The Thousands of Jews Saved in Churches and Convents

The front page of a newspaper close to the German SS during World War II denounces the protection received by Jews in Milan's Catholic convents.

The front page of a newspaper close to the German SS during World War II denounces the protection received by Jews in Milan’s Catholic convents.

The controversy over the “silence” of Pius XII is being reignited. But the facts speak for themselves. The Catholic Church gave refuge to a great number of Jews. With a commentary by the Italian Jewish historian Anna Foa.

Fresh from a mid-January visit to Jorge Mario Bergoglio, his longtime friend and soon to be his traveling companion in Israel, the Argentine Rabbi Abraham Skorka said to the Sunday Times of London with regard to the pontificate of Pius XII: “I believe that the Pope (Pope Francis) will open the archives.”

With that, Skorka did not reveal anything new, but these few words were enough to stir up anticipation over an imminent opening of the archives concerning the papacy of Eugenio Pacelli, just before Francis’ trip to the Holy Land, scheduled for May 24-26.

During the 1960s, Paul VI had ordered the publication — very much ahead of schedule — of 12 large volumes of Vatican documents from the period of the Second World War.

But now it is expected that Pope Francis will make available the complete documentation of the pontificate of Pius XII, from 1939 to 1958, a documentation that runs to 16 million pages, more than 15,000 folders, and 2,500 files. The work of organizing this imposing mound of papers has been going on for six years at the Vatican, in order to make it practically accessible to scholars. And the prefect of the Vatican secret archive, Bishop Sergio Pagano, has told Corriere della Sera that “it will take another year or year and a half.”

Jewish families received hospitality at Castel Gandolfo, the summer residence of Pope Pius XII.

Jewish families received hospitality at Castel Gandolfo, the summer residence of Pope Pius XII.

It was Benedict XVI who gave the impulse to the opening of the archives of Pius XII. But when, at the end of 2009, Benedict proclaimed the heroic virtues of that Pope (Pope Pius XII) — the first step on the road to canonization — the controversy over Pius’ presumed silence during the Shoah made a blistering return.

Yad Vashem in Jerusalem, the memorial museum, judged it “deplorable” that the virtues of Pius should be recognized before the publication of all the documents.

This was the period of the “impatience” of the archbishop of Buenos Aires at the time, Bergoglio — in conversations with Rabbi Skorka that were later collected in a book — about the opening of the archives concerning Pius XII, for the sake of “understanding if this is a matter of an error of vision or what really happened,” because “if we have made a mistake about something we have to say: ‘We were wrong about this.’ We must not be afraid to do so.”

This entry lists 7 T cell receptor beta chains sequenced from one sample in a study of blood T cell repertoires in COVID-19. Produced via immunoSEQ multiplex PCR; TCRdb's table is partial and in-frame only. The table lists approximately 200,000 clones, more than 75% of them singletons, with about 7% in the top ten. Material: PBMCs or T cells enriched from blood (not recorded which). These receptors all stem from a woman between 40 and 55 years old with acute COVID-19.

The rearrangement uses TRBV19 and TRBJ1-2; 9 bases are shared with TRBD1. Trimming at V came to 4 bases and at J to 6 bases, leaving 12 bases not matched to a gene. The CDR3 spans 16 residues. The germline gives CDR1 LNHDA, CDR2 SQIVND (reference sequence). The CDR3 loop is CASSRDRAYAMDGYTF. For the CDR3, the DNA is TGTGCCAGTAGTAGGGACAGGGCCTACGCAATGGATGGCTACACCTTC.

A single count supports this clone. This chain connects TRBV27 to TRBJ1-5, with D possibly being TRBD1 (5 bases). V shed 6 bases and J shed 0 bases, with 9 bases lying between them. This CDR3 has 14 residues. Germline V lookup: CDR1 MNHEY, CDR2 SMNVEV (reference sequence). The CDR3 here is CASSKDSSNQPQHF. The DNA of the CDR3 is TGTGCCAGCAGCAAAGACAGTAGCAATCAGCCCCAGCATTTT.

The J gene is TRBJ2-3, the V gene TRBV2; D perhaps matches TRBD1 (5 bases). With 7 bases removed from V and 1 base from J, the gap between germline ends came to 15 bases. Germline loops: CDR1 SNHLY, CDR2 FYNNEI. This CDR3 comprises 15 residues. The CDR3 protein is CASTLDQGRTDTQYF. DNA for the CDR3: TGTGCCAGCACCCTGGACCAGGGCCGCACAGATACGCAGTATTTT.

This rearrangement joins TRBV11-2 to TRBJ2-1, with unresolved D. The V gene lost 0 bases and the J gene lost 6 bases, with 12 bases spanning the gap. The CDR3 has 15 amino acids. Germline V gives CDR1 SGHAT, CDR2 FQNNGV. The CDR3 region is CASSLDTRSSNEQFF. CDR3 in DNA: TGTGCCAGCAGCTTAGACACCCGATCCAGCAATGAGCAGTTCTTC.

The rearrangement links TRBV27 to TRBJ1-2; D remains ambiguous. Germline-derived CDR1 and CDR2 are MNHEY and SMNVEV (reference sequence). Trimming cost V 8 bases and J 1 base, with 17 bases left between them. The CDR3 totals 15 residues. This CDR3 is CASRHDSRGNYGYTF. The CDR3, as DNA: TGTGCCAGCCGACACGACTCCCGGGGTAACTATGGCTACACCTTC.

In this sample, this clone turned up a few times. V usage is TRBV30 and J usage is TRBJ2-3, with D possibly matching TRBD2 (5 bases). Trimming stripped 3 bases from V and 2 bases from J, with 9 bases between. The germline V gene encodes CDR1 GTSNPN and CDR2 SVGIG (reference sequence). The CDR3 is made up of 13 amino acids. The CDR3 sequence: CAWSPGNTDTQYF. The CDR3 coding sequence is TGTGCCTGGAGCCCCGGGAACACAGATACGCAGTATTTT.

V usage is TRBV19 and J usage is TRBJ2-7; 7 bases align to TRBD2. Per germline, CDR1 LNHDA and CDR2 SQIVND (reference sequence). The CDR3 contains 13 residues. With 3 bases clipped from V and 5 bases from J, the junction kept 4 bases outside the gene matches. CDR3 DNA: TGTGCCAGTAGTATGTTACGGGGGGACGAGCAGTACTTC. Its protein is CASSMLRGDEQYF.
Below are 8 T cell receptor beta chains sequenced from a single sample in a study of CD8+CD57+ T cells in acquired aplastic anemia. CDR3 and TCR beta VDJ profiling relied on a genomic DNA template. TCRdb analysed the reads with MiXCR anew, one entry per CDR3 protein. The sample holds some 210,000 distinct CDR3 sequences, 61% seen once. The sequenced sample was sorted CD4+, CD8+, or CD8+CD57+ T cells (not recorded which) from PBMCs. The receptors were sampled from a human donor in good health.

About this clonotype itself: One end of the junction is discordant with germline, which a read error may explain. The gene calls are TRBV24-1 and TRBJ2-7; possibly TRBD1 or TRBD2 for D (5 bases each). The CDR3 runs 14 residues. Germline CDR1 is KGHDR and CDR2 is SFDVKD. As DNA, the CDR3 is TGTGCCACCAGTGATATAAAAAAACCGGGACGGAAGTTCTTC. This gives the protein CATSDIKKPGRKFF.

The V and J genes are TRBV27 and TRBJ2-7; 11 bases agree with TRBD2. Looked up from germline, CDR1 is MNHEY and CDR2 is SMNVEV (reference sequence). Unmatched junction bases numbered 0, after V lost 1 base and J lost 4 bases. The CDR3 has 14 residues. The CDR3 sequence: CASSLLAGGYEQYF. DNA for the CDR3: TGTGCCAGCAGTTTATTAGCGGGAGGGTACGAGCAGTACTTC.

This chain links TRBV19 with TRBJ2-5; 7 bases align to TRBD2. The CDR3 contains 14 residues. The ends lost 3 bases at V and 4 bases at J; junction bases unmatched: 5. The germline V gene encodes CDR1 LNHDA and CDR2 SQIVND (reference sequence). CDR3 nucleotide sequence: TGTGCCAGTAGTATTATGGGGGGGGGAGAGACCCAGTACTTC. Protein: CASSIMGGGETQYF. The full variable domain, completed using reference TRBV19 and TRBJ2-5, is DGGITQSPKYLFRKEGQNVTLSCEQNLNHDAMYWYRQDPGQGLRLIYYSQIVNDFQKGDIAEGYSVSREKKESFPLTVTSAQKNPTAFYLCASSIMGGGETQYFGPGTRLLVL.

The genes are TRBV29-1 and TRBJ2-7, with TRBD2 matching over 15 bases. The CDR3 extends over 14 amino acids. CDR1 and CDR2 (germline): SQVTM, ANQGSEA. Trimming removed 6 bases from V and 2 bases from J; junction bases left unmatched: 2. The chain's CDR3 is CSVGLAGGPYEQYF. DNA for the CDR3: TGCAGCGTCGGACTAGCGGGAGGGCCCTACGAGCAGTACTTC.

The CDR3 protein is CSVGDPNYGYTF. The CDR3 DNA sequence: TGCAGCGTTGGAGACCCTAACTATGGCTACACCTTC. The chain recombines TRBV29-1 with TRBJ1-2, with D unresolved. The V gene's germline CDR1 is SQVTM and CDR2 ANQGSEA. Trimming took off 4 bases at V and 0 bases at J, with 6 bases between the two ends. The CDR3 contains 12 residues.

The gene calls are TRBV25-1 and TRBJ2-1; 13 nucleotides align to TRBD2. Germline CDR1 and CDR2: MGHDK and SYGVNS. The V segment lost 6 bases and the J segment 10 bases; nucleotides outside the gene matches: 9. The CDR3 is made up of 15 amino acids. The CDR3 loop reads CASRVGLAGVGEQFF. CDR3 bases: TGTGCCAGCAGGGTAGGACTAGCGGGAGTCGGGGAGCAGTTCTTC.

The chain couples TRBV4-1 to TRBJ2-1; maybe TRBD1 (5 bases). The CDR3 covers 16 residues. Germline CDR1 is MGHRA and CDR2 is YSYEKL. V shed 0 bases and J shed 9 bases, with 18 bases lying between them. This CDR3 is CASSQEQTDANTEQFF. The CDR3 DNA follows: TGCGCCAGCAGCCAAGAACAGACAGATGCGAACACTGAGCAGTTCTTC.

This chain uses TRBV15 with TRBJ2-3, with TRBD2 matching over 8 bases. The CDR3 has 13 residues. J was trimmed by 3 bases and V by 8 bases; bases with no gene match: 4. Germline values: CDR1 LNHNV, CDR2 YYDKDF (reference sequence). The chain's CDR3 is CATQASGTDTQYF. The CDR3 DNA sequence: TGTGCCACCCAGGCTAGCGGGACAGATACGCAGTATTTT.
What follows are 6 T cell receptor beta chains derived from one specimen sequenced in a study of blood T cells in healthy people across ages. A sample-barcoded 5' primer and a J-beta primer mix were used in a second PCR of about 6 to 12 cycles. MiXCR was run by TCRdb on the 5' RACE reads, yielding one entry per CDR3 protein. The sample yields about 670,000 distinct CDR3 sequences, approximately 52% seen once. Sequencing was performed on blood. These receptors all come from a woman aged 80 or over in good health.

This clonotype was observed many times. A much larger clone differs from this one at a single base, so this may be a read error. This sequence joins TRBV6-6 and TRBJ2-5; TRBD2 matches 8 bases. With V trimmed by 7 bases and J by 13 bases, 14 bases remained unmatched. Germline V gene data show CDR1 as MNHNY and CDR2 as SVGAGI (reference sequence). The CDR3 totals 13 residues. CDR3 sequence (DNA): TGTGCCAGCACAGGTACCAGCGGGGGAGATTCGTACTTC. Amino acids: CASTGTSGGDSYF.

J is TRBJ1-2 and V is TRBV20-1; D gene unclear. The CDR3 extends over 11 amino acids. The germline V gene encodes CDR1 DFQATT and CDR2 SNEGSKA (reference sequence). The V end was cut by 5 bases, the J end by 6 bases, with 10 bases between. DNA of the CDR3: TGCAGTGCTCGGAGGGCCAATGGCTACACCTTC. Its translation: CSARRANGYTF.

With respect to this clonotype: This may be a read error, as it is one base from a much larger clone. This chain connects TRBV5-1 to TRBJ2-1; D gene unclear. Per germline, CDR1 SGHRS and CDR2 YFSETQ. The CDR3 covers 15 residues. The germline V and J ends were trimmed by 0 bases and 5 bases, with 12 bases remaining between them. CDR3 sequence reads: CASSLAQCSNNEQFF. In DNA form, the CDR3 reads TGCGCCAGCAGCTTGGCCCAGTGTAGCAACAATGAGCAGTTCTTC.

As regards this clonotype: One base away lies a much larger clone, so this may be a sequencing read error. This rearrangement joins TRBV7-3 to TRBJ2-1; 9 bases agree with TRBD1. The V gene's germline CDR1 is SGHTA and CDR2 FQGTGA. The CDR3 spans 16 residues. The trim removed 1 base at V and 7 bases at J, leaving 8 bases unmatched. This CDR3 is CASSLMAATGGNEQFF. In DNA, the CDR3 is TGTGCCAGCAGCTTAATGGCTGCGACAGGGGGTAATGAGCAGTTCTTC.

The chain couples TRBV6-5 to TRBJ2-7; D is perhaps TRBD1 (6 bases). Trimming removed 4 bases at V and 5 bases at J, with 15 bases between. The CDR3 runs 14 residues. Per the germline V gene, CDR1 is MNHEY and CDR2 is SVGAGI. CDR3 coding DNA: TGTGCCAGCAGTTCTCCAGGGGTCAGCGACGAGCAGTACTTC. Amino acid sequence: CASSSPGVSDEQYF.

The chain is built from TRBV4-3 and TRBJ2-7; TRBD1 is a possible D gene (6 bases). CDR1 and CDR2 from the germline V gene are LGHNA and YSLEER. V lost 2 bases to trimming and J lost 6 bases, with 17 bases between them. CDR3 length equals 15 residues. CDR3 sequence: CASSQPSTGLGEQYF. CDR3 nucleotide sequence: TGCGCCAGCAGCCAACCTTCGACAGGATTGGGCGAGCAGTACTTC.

In the meantime, however, the studies of the pontificate of Pius XII and the Jews have made significant steps forward in another direction, less ideological and more concrete: reconstructing what happened to the thousands of Jews whose lives were saved when they found refuge in churches and convents of Rome and Italy.

The research in this regard is highly advanced. And from this it is becoming ever more clear that the saving of many Jews was not only permitted but also coordinated by the highest leadership of the Church.

“This erases the image proposed in the 1960s of a Pope Pius XII indifferent to the fate of Jews or even an accomplice of the Nazis,” a leading Italian Jewish historian, Anna Foa, stated a few days ago.

Not only that. This research sheds light on a solidarity of life established in that period between priests and sisters and the Jews hidden on their property, which was a foreshadowing of the dialogue between the Church and Judaism begun decades later.

Anna Foa described this reality at a conference held in Florence on January 19 and 20. What follows is almost the complete text of her presentation, published in L’Osservatore Romano of January 20-21.

Anna Foa is a regular contributor to the newspaper of the Holy See. She teaches modern history at the University of Rome La Sapienza.

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